George Washington has loomed large in my professional life, even though I only joined The Washington Papers’ full-time staff in 2017. This is because my work as an editorial assistant during graduate school on Presidential Series volumes 13 and 14 led me to my dissertation topic. One of Washington’s last great projects was founding the city named in his honor: the capital of the United States, Washington, D.C.
Established in 2015 and funded by Mount Vernon Ladies’ Association, the Martha Washington Papers and Washington Family Papers projects present a more inclusive view than what’s often shown in history textbooks. My fellow project editors and I hope we can contribute to the study of women’s history and of 18th- and 19th-century history in general.
In a proposal dated Oct. 18, 1966, Van Shreeven called for the publication of a comprehensive edition of the papers of George Washington. Not only was there a need for this sort of project (previous editions contained only Washington’s outgoing correspondence or selected incoming letters), but the American Revolutionary War Bicentennial promised interest and a favorable funding environment.
In early February 1780, Gen. George Washington’s main army was encamped at Jockey Hollow, New Jersey. But the general maintained his headquarters about three miles away in Morristown, N.J., at the house of the widow Theodosia Ford. That separation from the main army enticed the British high command into undertaking an operation that, if successful, would cripple the Continental army and demoralize the Patriot cause: the capture of Washington.
Abraham Woodhull (alias Samuel Culper), a farmer and Patriot spy on British-controlled Long Island, wrote Maj. Benjamin Tallmadge (alias John Bolton) a letter from Setauket, N.Y., on August 16, 1780 that is in the Papers of George Washington at the Library of Congress. Although the editors at The Papers of George Washington do not know precisely when George Washington received that letter, we can make a reasoned guess.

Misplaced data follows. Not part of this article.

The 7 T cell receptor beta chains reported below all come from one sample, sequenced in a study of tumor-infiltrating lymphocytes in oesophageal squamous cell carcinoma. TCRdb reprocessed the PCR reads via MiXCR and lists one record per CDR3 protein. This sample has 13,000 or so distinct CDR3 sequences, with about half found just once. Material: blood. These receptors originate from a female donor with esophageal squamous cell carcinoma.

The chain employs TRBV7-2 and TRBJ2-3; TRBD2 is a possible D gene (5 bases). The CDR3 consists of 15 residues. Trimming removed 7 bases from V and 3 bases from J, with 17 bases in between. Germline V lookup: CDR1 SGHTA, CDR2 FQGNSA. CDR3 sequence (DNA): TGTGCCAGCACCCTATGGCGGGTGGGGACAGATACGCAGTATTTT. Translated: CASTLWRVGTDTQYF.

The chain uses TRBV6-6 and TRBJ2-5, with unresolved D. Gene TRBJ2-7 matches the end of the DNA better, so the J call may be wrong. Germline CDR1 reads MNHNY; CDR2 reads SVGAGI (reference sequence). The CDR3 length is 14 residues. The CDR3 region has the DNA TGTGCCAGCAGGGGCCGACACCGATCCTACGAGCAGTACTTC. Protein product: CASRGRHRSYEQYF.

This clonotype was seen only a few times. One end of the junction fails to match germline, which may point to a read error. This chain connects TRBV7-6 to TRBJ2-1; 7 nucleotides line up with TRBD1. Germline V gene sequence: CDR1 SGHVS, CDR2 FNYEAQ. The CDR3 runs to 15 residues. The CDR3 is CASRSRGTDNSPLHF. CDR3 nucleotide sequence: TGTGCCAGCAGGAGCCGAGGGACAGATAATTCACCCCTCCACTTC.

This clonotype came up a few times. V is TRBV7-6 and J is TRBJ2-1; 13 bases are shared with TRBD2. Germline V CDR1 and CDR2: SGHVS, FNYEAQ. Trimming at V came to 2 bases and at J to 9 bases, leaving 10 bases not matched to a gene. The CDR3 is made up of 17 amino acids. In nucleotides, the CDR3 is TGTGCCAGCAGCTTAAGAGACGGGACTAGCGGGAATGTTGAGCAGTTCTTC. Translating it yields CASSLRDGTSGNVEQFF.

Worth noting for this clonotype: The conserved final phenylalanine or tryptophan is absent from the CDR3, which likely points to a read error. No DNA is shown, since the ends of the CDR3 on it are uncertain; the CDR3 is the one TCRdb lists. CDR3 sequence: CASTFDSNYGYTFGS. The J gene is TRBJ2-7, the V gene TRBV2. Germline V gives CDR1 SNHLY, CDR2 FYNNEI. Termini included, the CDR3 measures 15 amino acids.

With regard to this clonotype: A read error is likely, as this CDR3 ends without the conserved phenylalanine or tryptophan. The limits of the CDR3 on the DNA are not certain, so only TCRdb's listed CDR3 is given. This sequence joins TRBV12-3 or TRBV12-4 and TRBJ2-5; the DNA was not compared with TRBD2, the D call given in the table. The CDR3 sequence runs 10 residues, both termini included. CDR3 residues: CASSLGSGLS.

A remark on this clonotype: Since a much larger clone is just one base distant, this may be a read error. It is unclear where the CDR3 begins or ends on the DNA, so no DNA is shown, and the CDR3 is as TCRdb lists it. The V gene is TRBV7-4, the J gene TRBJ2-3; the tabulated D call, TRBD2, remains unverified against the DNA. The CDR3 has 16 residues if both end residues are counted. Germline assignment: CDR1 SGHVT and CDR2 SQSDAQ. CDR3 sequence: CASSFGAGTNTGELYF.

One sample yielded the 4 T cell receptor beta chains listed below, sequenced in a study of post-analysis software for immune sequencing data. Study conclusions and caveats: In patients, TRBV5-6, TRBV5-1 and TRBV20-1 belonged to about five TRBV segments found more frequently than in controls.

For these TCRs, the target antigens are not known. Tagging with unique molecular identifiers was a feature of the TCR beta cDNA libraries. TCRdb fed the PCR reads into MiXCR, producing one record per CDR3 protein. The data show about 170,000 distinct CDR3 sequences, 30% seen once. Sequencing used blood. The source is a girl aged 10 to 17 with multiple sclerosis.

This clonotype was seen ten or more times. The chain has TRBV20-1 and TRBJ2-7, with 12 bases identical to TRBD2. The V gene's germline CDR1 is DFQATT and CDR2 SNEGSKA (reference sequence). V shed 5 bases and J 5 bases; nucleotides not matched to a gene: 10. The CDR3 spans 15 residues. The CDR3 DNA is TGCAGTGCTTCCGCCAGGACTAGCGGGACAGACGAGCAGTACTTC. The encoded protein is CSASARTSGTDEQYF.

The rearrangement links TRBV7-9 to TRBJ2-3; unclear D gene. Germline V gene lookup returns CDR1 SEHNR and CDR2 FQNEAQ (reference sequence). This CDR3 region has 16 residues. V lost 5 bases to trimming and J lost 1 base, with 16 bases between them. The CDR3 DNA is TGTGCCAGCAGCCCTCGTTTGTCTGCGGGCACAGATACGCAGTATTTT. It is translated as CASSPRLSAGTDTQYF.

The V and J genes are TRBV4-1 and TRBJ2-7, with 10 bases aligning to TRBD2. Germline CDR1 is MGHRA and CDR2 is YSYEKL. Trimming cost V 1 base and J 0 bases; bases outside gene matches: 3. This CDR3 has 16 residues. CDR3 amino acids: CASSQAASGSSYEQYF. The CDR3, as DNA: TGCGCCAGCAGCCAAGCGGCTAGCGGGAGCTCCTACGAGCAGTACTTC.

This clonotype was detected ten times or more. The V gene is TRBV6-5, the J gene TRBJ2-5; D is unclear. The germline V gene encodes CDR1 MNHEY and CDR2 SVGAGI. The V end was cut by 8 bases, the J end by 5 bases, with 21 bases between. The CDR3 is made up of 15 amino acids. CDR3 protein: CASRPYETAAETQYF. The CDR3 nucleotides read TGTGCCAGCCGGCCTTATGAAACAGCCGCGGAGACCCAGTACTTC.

During the tense years leading up to the Civil War, Robert E. Lee found himself under the close scrutiny of a group of abolitionists (who his wife described as “fanatical,” “unprincipled & cruel”). Lee’s marriage to Mary Custis, daughter of Martha Washington’s grandson George Washington Parke Custis, came with public visibility and certain expectations. People who Lee had never met demanded that he live up to the precedent set by George Washington and free his slaves.
Last month, my family and I took a day trip to Virginia Beach. On the way home, we stopped by the American Revolution Museum at Yorktown. This visit to the museum (our first) was particularly special: we had the privilege of receiving a tour from Dr. Thomas E. Davidson, a senior curator, who retired from the museum at the end of July.
Martha Washington shared the more personal facets of her life in letters to only a handful of close family members—often in one long run-on sentence. In 1794, Martha had no surviving children and corresponded with her niece Frances “Fanny” Bassett Washington often with news, advice, demands (disguised as advice), and opinions. These letters between Martha and Fanny are a treasure trove of historical tidbits, perfect for additional research.
Massachusetts congressman Fisher Ames performed an important political service for President George Washington on April 28, 1796. On that date, Ames gave a speech that impelled a divided House of Representatives to enact, by a 51–48 vote on April 30, the provisions necessary to implement the contentious Jay Treaty.
I continue my survey of Washington’s relations with the state governors, but in this post, I will focus on his relations with local civil authorities. One of the best examples of Washington’s diplomacy and the positive response of civil authorities is the army’s gathering of provisions in New Jersey during the winter of 1780. In a circular letter to the states, the general set out the nature of the crisis: “The situation of the Army with respect to supplies is beyond description alarming.” He asked for “extraordinary exertions” and requested “vigorous interposition of the State.”